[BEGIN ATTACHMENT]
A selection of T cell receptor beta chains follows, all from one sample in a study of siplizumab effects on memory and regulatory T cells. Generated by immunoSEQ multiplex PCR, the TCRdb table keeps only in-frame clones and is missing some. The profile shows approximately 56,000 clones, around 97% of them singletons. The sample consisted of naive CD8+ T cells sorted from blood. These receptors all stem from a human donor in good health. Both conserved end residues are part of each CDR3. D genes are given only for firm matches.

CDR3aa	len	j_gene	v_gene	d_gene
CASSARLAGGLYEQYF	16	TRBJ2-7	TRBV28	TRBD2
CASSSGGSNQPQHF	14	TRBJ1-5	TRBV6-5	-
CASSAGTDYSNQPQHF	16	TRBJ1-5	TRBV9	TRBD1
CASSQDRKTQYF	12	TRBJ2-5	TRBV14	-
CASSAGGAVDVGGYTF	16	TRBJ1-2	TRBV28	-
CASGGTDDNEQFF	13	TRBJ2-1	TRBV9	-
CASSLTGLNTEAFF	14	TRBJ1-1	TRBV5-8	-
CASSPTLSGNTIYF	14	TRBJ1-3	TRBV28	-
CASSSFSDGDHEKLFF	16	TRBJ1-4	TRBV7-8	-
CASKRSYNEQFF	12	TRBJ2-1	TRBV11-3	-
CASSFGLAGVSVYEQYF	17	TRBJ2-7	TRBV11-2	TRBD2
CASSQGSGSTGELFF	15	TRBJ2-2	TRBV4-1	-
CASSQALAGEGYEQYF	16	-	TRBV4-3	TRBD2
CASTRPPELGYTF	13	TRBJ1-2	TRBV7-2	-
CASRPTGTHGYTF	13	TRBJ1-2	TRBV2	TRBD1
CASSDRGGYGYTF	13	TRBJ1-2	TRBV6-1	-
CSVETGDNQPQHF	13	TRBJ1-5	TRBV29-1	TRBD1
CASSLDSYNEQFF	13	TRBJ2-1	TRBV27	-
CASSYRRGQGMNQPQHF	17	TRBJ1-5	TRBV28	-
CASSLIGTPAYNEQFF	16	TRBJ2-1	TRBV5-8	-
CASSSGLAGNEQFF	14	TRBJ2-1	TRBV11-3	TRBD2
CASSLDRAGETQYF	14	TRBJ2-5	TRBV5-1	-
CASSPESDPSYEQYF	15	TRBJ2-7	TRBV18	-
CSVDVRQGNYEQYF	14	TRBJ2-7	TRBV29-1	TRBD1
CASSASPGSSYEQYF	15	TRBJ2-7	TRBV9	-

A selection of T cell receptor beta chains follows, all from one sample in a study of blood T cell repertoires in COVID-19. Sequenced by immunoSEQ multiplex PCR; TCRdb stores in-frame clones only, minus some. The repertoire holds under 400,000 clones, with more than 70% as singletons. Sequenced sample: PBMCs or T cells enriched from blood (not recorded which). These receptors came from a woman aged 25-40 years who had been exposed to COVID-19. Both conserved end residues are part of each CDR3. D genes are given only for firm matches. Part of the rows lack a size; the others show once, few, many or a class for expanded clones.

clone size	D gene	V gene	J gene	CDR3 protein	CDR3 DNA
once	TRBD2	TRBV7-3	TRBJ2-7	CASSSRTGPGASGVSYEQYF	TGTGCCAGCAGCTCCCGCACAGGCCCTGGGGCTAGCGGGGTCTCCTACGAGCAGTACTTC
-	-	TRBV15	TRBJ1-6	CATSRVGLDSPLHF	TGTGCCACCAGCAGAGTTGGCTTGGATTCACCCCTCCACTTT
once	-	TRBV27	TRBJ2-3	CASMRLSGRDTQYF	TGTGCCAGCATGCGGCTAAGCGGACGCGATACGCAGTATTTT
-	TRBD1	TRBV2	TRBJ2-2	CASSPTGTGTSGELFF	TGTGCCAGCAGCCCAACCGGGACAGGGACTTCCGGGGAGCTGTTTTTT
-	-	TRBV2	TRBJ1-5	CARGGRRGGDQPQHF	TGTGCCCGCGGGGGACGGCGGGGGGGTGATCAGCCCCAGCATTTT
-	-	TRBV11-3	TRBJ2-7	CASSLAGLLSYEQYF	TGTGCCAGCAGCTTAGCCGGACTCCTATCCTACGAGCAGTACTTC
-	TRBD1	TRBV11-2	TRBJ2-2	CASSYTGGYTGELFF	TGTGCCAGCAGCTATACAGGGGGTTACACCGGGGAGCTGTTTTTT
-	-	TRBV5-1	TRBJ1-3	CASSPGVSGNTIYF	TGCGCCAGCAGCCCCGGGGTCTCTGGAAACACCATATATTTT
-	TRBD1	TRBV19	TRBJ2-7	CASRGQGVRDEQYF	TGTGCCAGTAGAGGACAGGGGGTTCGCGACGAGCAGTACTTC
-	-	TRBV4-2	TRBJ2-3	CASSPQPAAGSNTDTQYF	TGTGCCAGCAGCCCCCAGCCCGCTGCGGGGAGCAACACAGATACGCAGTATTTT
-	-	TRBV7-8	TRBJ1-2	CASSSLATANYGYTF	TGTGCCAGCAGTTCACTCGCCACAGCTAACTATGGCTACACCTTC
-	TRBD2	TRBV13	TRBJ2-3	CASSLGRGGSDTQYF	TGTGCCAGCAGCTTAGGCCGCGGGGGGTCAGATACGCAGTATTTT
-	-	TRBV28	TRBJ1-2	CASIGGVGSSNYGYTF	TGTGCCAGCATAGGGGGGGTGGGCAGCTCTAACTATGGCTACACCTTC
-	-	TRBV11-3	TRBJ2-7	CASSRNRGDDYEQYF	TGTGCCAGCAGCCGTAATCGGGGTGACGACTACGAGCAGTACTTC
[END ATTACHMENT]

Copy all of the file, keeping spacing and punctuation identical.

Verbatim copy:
A selection of T cell receptor beta chains follows, all from one sample in a study of siplizumab effects on memory and regulatory T cells. Generated by immunoSEQ multiplex PCR, the TCRdb table keeps only in-frame clones and is missing some. The profile shows approximately 56,000 clones, around 97% of them singletons. The sample consisted of naive CD8+ T cells sorted from blood. These receptors all stem from a human donor in good health. Both conserved end residues are part of each CDR3. D genes are given only for firm matches.

CDR3aa	len	j_gene	v_gene	d_gene
CASSARLAGGLYEQYF	16	TRBJ2-7	TRBV28	TRBD2
CASSSGGSNQPQHF	14	TRBJ1-5	TRBV6-5	-
CASSAGTDYSNQPQHF	16	TRBJ1-5	TRBV9	TRBD1
CASSQDRKTQYF	12	TRBJ2-5	TRBV14	-
CASSAGGAVDVGGYTF	16	TRBJ1-2	TRBV28	-
CASGGTDDNEQFF	13	TRBJ2-1	TRBV9	-
CASSLTGLNTEAFF	14	TRBJ1-1	TRBV5-8	-
CASSPTLSGNTIYF	14	TRBJ1-3	TRBV28	-
CASSSFSDGDHEKLFF	16	TRBJ1-4	TRBV7-8	-
CASKRSYNEQFF	12	TRBJ2-1	TRBV11-3	-
CASSFGLAGVSVYEQYF	17	TRBJ2-7	TRBV11-2	TRBD2
CASSQGSGSTGELFF	15	TRBJ2-2	TRBV4-1	-
CASSQALAGEGYEQYF	16	-	TRBV4-3	TRBD2
CASTRPPELGYTF	13	TRBJ1-2	TRBV7-2	-
CASRPTGTHGYTF	13	TRBJ1-2	TRBV2	TRBD1
CASSDRGGYGYTF	13	TRBJ1-2	TRBV6-1	-
CSVETGDNQPQHF	13	TRBJ1-5	TRBV29-1	TRBD1
CASSLDSYNEQFF	13	TRBJ2-1	TRBV27	-
CASSYRRGQGMNQPQHF	17	TRBJ1-5	TRBV28	-
CASSLIGTPAYNEQFF	16	TRBJ2-1	TRBV5-8	-
CASSSGLAGNEQFF	14	TRBJ2-1	TRBV11-3	TRBD2
CASSLDRAGETQYF	14	TRBJ2-5	TRBV5-1	-
CASSPESDPSYEQYF	15	TRBJ2-7	TRBV18	-
CSVDVRQGNYEQYF	14	TRBJ2-7	TRBV29-1	TRBD1
CASSASPGSSYEQYF	15	TRBJ2-7	TRBV9	-

A selection of T cell receptor beta chains follows, all from one sample in a study of blood T cell repertoires in COVID-19. Sequenced by immunoSEQ multiplex PCR; TCRdb stores in-frame clones only, minus some. The repertoire holds under 400,000 clones, with more than 70% as singletons. Sequenced sample: PBMCs or T cells enriched from blood (not recorded which). These receptors came from a woman aged 25-40 years who had been exposed to COVID-19. Both conserved end residues are part of each CDR3. D genes are given only for firm matches. Part of the rows lack a size; the others show once, few, many or a class for expanded clones.

clone size	D gene	V gene	J gene	CDR3 protein	CDR3 DNA
once	TRBD2	TRBV7-3	TRBJ2-7	CASSSRTGPGASGVSYEQYF	TGTGCCAGCAGCTCCCGCACAGGCCCTGGGGCTAGCGGGGTCTCCTACGAGCAGTACTTC
-	-	TRBV15	TRBJ1-6	CATSRVGLDSPLHF	TGTGCCACCAGCAGAGTTGGCTTGGATTCACCCCTCCACTTT
once	-	TRBV27	TRBJ2-3	CASMRLSGRDTQYF	TGTGCCAGCATGCGGCTAAGCGGACGCGATACGCAGTATTTT
-	TRBD1	TRBV2	TRBJ2-2	CASSPTGTGTSGELFF	TGTGCCAGCAGCCCAACCGGGACAGGGACTTCCGGGGAGCTGTTTTTT
-	-	TRBV2	TRBJ1-5	CARGGRRGGDQPQHF	TGTGCCCGCGGGGGACGGCGGGGGGGTGATCAGCCCCAGCATTTT
-	-	TRBV11-3	TRBJ2-7	CASSLAGLLSYEQYF	TGTGCCAGCAGCTTAGCCGGACTCCTATCCTACGAGCAGTACTTC
-	TRBD1	TRBV11-2	TRBJ2-2	CASSYTGGYTGELFF	TGTGCCAGCAGCTATACAGGGGGTTACACCGGGGAGCTGTTTTTT
-	-	TRBV5-1	TRBJ1-3	CASSPGVSGNTIYF	TGCGCCAGCAGCCCCGGGGTCTCTGGAAACACCATATATTTT
-	TRBD1	TRBV19	TRBJ2-7	CASRGQGVRDEQYF	TGTGCCAGTAGAGGACAGGGGGTTCGCGACGAGCAGTACTTC
-	-	TRBV4-2	TRBJ2-3	CASSPQPAAGSNTDTQYF	TGTGCCAGCAGCCCCCAGCCCGCTGCGGGGAGCAACACAGATACGCAGTATTTT
-	-	TRBV7-8	TRBJ1-2	CASSSLATANYGYTF	TGTGCCAGCAGTTCACTCGCCACAGCTAACTATGGCTACACCTTC
-	TRBD2	TRBV13	TRBJ2-3	CASSLGRGGSDTQYF	TGTGCCAGCAGCTTAGGCCGCGGGGGGTCAGATACGCAGTATTTT
-	-	TRBV28	TRBJ1-2	CASIGGVGSSNYGYTF	TGTGCCAGCATAGGGGGGGTGGGCAGCTCTAACTATGGCTACACCTTC
-	-	TRBV11-3	TRBJ2-7	CASSRNRGDDYEQYF	TGTGCCAGCAGCCGTAATCGGGGTGACGACTACGAGCAGTACTTC